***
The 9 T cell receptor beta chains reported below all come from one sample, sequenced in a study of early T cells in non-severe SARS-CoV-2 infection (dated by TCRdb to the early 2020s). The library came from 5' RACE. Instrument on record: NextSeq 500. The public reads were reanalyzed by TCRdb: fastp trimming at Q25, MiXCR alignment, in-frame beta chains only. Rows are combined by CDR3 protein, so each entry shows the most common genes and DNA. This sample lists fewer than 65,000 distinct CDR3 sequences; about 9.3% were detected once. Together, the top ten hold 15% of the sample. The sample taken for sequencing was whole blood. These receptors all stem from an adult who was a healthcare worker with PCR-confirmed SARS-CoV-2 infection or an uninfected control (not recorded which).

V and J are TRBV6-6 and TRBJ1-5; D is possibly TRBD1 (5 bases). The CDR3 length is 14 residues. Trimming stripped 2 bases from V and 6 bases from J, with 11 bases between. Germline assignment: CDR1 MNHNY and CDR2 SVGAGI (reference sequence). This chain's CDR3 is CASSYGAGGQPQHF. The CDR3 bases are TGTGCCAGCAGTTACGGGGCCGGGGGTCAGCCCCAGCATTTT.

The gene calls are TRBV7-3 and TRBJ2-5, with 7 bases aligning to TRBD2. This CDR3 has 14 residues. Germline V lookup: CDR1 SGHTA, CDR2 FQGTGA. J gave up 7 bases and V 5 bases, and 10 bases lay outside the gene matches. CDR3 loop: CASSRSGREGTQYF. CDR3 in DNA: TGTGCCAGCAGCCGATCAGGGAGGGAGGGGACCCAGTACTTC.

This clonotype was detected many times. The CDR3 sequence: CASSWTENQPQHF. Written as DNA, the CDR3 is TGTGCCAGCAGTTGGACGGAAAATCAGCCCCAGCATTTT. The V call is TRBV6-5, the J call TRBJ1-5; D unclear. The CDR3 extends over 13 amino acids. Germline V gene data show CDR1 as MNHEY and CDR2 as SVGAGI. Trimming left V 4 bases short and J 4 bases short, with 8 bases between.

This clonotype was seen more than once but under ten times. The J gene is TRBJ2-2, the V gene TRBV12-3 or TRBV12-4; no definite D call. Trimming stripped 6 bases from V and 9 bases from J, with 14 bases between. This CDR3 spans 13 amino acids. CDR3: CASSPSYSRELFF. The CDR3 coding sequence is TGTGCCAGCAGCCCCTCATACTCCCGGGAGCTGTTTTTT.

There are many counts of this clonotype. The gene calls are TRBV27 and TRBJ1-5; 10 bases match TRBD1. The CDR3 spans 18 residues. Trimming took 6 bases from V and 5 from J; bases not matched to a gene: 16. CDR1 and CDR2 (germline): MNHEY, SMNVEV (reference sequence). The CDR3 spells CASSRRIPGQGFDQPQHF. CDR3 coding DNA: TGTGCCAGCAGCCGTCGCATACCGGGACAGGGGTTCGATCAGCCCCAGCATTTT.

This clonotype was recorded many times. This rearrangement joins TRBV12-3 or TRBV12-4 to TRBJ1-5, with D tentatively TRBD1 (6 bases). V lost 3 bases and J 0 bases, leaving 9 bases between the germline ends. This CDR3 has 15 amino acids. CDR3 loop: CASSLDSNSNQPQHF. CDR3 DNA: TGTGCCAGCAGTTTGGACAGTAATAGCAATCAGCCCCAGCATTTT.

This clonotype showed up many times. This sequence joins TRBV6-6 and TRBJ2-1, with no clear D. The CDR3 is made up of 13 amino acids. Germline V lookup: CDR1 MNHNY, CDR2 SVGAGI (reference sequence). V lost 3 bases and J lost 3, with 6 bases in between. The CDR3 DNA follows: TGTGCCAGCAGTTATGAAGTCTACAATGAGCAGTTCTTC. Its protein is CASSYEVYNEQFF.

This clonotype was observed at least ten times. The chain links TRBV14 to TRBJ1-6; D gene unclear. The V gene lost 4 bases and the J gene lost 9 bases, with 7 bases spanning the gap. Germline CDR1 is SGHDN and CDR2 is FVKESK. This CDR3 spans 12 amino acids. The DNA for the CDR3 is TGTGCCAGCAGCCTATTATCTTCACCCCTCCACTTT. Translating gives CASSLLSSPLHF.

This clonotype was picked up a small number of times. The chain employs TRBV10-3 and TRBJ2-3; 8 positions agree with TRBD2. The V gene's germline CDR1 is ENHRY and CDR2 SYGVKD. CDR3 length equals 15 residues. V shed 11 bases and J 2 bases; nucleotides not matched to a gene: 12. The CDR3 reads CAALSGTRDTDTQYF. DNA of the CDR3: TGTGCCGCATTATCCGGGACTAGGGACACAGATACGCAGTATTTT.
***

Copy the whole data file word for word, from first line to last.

The 9 T cell receptor beta chains reported below all come from one sample, sequenced in a study of early T cells in non-severe SARS-CoV-2 infection (dated by TCRdb to the early 2020s). The library came from 5' RACE. Instrument on record: NextSeq 500. The public reads were reanalyzed by TCRdb: fastp trimming at Q25, MiXCR alignment, in-frame beta chains only. Rows are combined by CDR3 protein, so each entry shows the most common genes and DNA. This sample lists fewer than 65,000 distinct CDR3 sequences; about 9.3% were detected once. Together, the top ten hold 15% of the sample. The sample taken for sequencing was whole blood. These receptors all stem from an adult who was a healthcare worker with PCR-confirmed SARS-CoV-2 infection or an uninfected control (not recorded which).

V and J are TRBV6-6 and TRBJ1-5; D is possibly TRBD1 (5 bases). The CDR3 length is 14 residues. Trimming stripped 2 bases from V and 6 bases from J, with 11 bases between. Germline assignment: CDR1 MNHNY and CDR2 SVGAGI (reference sequence). This chain's CDR3 is CASSYGAGGQPQHF. The CDR3 bases are TGTGCCAGCAGTTACGGGGCCGGGGGTCAGCCCCAGCATTTT.

The gene calls are TRBV7-3 and TRBJ2-5, with 7 bases aligning to TRBD2. This CDR3 has 14 residues. Germline V lookup: CDR1 SGHTA, CDR2 FQGTGA. J gave up 7 bases and V 5 bases, and 10 bases lay outside the gene matches. CDR3 loop: CASSRSGREGTQYF. CDR3 in DNA: TGTGCCAGCAGCCGATCAGGGAGGGAGGGGACCCAGTACTTC.

This clonotype was detected many times. The CDR3 sequence: CASSWTENQPQHF. Written as DNA, the CDR3 is TGTGCCAGCAGTTGGACGGAAAATCAGCCCCAGCATTTT. The V call is TRBV6-5, the J call TRBJ1-5; D unclear. The CDR3 extends over 13 amino acids. Germline V gene data show CDR1 as MNHEY and CDR2 as SVGAGI. Trimming left V 4 bases short and J 4 bases short, with 8 bases between.

This clonotype was seen more than once but under ten times. The J gene is TRBJ2-2, the V gene TRBV12-3 or TRBV12-4; no definite D call. Trimming stripped 6 bases from V and 9 bases from J, with 14 bases between. This CDR3 spans 13 amino acids. CDR3: CASSPSYSRELFF. The CDR3 coding sequence is TGTGCCAGCAGCCCCTCATACTCCCGGGAGCTGTTTTTT.

There are many counts of this clonotype. The gene calls are TRBV27 and TRBJ1-5; 10 bases match TRBD1. The CDR3 spans 18 residues. Trimming took 6 bases from V and 5 from J; bases not matched to a gene: 16. CDR1 and CDR2 (germline): MNHEY, SMNVEV (reference sequence). The CDR3 spells CASSRRIPGQGFDQPQHF. CDR3 coding DNA: TGTGCCAGCAGCCGTCGCATACCGGGACAGGGGTTCGATCAGCCCCAGCATTTT.

This clonotype was recorded many times. This rearrangement joins TRBV12-3 or TRBV12-4 to TRBJ1-5, with D tentatively TRBD1 (6 bases). V lost 3 bases and J 0 bases, leaving 9 bases between the germline ends. This CDR3 has 15 amino acids. CDR3 loop: CASSLDSNSNQPQHF. CDR3 DNA: TGTGCCAGCAGTTTGGACAGTAATAGCAATCAGCCCCAGCATTTT.

This clonotype showed up many times. This sequence joins TRBV6-6 and TRBJ2-1, with no clear D. The CDR3 is made up of 13 amino acids. Germline V lookup: CDR1 MNHNY, CDR2 SVGAGI (reference sequence). V lost 3 bases and J lost 3, with 6 bases in between. The CDR3 DNA follows: TGTGCCAGCAGTTATGAAGTCTACAATGAGCAGTTCTTC. Its protein is CASSYEVYNEQFF.

This clonotype was observed at least ten times. The chain links TRBV14 to TRBJ1-6; D gene unclear. The V gene lost 4 bases and the J gene lost 9 bases, with 7 bases spanning the gap. Germline CDR1 is SGHDN and CDR2 is FVKESK. This CDR3 spans 12 amino acids. The DNA for the CDR3 is TGTGCCAGCAGCCTATTATCTTCACCCCTCCACTTT. Translating gives CASSLLSSPLHF.

This clonotype was picked up a small number of times. The chain employs TRBV10-3 and TRBJ2-3; 8 positions agree with TRBD2. The V gene's germline CDR1 is ENHRY and CDR2 SYGVKD. CDR3 length equals 15 residues. V shed 11 bases and J 2 bases; nucleotides not matched to a gene: 12. The CDR3 reads CAALSGTRDTDTQYF. DNA of the CDR3: TGTGCCGCATTATCCGGGACTAGGGACACAGATACGCAGTATTTT.